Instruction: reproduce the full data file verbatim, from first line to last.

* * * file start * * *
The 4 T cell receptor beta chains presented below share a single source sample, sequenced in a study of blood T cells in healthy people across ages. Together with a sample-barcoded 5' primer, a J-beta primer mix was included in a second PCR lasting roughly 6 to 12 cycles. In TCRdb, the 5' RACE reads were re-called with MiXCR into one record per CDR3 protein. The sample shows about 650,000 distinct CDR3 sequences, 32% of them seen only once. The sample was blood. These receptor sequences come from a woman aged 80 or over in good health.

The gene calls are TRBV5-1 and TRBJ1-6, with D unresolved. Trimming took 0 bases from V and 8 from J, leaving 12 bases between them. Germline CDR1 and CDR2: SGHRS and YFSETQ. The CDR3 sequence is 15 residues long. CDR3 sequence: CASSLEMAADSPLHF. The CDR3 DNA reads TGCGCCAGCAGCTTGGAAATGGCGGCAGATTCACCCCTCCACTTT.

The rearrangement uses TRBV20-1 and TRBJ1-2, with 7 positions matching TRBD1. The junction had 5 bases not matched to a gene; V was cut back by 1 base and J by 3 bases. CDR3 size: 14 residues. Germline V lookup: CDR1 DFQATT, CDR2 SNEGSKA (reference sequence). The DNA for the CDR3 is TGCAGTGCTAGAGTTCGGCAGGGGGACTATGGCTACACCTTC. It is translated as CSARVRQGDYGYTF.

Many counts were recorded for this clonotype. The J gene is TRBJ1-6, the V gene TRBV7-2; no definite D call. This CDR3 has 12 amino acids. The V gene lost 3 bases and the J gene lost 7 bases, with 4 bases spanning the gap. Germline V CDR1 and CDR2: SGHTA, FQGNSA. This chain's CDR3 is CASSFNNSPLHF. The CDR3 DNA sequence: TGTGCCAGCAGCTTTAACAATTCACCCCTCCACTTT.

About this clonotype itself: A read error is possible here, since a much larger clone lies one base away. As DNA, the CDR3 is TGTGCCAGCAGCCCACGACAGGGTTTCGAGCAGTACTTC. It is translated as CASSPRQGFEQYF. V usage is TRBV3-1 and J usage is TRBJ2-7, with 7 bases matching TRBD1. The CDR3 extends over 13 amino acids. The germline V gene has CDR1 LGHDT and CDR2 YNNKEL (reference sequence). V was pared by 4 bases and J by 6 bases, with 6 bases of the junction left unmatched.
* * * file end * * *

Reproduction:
The 4 T cell receptor beta chains presented below share a single source sample, sequenced in a study of blood T cells in healthy people across ages. Together with a sample-barcoded 5' primer, a J-beta primer mix was included in a second PCR lasting roughly 6 to 12 cycles. In TCRdb, the 5' RACE reads were re-called with MiXCR into one record per CDR3 protein. The sample shows about 650,000 distinct CDR3 sequences, 32% of them seen only once. The sample was blood. These receptor sequences come from a woman aged 80 or over in good health.

The gene calls are TRBV5-1 and TRBJ1-6, with D unresolved. Trimming took 0 bases from V and 8 from J, leaving 12 bases between them. Germline CDR1 and CDR2: SGHRS and YFSETQ. The CDR3 sequence is 15 residues long. CDR3 sequence: CASSLEMAADSPLHF. The CDR3 DNA reads TGCGCCAGCAGCTTGGAAATGGCGGCAGATTCACCCCTCCACTTT.

The rearrangement uses TRBV20-1 and TRBJ1-2, with 7 positions matching TRBD1. The junction had 5 bases not matched to a gene; V was cut back by 1 base and J by 3 bases. CDR3 size: 14 residues. Germline V lookup: CDR1 DFQATT, CDR2 SNEGSKA (reference sequence). The DNA for the CDR3 is TGCAGTGCTAGAGTTCGGCAGGGGGACTATGGCTACACCTTC. It is translated as CSARVRQGDYGYTF.

Many counts were recorded for this clonotype. The J gene is TRBJ1-6, the V gene TRBV7-2; no definite D call. This CDR3 has 12 amino acids. The V gene lost 3 bases and the J gene lost 7 bases, with 4 bases spanning the gap. Germline V CDR1 and CDR2: SGHTA, FQGNSA. This chain's CDR3 is CASSFNNSPLHF. The CDR3 DNA sequence: TGTGCCAGCAGCTTTAACAATTCACCCCTCCACTTT.

About this clonotype itself: A read error is possible here, since a much larger clone lies one base away. As DNA, the CDR3 is TGTGCCAGCAGCCCACGACAGGGTTTCGAGCAGTACTTC. It is translated as CASSPRQGFEQYF. V usage is TRBV3-1 and J usage is TRBJ2-7, with 7 bases matching TRBD1. The CDR3 extends over 13 amino acids. The germline V gene has CDR1 LGHDT and CDR2 YNNKEL (reference sequence). V was pared by 4 bases and J by 6 bases, with 6 bases of the junction left unmatched.